Hotels:  The truth is that this is a tropical island with a lot of humidity and not a lot of competition (and we've gotten spoiled living in spotless Tokyo).  When we first arrived (at 2 AM) we were not happy to find that our pricey Marriott room had worn out carpet, cracked wall paper, and those annoying fabric shower curtains that water always goes straight through.  But within a couple days we had adjusted and felt like it was an ordinary (though not fancy) room.  The beds were comfortable, the towels were clean, there were no bugs, and everyone was really friendly.  What really made the hotel were the amenities. It was beach front, which was important to us, and had a gorgeous pool with ample seating and a convenient pool bar.  We didn't have a lot of plans to leave the hotel, so we wanted to be comfortable on the premises, and while our room wasn't great, everything else made up for it.  My advice when booking would be that if you want a really nice room you're going to have to shell out A LOT for the Westin of the Sheraton.  If you don't care so much about the room, and you have plans to be out most of the day then the lower tiered hotels (like the Fiesta) are probably just fine.  If it's in your budget and you want to be able to relax at your hotel and value the pool/beach access, but don't want to shell out for the fanciest hotels, go for the Hilton and Marriott tier.   At the Marriott specifically, internet is $15/day but if you sign up at the front desk for Marriott Rewards they waive the fees.  We were there for our anniversary, which we mentioned, and they very thoughtfully gave us a bottle of wine and chocolate covered strawberries on the day.  I find touches like that very endearing.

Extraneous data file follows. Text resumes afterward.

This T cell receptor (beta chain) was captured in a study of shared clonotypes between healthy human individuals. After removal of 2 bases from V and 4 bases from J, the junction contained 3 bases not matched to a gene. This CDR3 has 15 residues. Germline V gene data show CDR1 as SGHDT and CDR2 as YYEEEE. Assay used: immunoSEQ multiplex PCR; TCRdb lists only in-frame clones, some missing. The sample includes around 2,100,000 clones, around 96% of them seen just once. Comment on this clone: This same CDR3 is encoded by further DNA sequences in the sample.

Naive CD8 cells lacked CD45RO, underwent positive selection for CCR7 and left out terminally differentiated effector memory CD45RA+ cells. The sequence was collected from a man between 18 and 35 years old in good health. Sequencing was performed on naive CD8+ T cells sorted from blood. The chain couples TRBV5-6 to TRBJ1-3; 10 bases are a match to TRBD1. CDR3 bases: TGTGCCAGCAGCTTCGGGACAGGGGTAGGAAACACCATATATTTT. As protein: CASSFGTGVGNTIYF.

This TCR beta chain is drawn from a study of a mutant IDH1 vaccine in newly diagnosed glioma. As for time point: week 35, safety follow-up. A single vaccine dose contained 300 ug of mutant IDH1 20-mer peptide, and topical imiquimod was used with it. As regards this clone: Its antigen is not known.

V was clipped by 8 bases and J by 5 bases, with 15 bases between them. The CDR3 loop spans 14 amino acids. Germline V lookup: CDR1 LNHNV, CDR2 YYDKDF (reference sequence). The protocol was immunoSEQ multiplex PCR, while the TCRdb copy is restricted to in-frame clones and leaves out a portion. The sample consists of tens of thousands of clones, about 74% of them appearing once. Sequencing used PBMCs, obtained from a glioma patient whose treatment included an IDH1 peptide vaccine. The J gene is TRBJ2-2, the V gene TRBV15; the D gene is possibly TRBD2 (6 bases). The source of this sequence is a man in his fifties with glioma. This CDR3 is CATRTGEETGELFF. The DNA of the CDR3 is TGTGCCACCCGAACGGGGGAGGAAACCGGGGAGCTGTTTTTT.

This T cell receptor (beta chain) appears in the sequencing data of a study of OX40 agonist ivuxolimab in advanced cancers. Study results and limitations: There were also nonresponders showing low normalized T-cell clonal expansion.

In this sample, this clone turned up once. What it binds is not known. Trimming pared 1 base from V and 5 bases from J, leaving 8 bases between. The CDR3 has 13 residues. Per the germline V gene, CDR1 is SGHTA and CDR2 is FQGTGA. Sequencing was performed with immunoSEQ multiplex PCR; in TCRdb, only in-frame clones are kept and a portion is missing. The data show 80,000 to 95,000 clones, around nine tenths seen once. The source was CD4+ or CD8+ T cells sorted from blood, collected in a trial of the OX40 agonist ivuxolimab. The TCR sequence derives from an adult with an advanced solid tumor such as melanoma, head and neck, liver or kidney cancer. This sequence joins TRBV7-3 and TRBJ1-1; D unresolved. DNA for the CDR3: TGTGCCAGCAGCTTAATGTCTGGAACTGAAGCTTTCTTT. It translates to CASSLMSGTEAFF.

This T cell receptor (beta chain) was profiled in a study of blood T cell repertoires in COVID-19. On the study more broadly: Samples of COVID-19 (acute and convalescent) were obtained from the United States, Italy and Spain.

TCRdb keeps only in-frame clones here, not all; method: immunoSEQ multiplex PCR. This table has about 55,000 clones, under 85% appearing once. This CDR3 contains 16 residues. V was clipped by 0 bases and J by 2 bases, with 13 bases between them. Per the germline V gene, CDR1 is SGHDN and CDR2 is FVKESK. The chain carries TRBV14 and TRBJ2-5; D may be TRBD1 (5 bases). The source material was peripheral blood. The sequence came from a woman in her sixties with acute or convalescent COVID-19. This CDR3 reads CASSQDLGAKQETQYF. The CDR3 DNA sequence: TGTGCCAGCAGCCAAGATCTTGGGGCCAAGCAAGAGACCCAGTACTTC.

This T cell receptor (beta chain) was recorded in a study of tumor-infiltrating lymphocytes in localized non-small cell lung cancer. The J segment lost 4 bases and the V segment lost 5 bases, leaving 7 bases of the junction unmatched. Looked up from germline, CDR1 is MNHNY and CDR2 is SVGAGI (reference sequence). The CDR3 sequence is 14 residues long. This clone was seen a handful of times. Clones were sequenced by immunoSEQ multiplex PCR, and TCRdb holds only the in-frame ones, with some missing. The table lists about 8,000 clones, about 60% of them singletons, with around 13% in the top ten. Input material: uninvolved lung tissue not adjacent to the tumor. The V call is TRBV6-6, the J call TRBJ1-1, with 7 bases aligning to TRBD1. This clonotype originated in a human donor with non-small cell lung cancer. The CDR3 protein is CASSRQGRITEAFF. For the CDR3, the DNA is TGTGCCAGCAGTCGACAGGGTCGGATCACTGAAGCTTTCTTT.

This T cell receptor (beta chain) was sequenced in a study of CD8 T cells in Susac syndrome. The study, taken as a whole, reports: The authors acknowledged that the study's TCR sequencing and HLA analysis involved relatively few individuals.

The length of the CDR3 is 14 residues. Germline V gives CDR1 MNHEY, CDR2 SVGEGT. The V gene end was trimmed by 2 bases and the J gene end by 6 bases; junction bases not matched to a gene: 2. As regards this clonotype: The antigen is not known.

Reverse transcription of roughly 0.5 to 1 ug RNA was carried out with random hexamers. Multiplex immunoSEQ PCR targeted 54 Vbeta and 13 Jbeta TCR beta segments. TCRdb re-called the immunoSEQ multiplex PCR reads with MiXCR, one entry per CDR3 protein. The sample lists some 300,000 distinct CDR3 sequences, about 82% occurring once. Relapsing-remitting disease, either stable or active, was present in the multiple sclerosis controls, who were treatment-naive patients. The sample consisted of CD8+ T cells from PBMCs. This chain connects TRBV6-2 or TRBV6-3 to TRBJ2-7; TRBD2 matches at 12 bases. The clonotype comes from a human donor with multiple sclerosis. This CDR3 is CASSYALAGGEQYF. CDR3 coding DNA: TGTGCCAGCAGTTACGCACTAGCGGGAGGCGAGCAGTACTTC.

Trolleys:  We considered renting a car to explore for a day, but in the end were just too lazy.  There are red trolleys that run a number of routes through the island that we found perfectly convenient.  For $25 we purchased a 5-day pass, which seemed to be a good deal compared to $4 fares each way.  You can buy the passes from the bus driver in cash when you get on.  The shuttle that runs between all the hotels and shopping centers (clockwise and counter clockwise around the island) comes about every eight minutes. There are shuttles that runs between DFS Galleria and Kmart, and Premier Outlets and Kmart every twenty minutes.  From DFS there is also a shuttle to Two Lovers Point.  A round trip ticket costs $10 (the 5 day pass isn't good on this route) and can be purchased on the bottom floor of DFS This is the only place that we ever found schedules and brochures in English.  The red signs at the side of the road are in English and Japanese, but almost all brochures are in Japanese (katakana) only.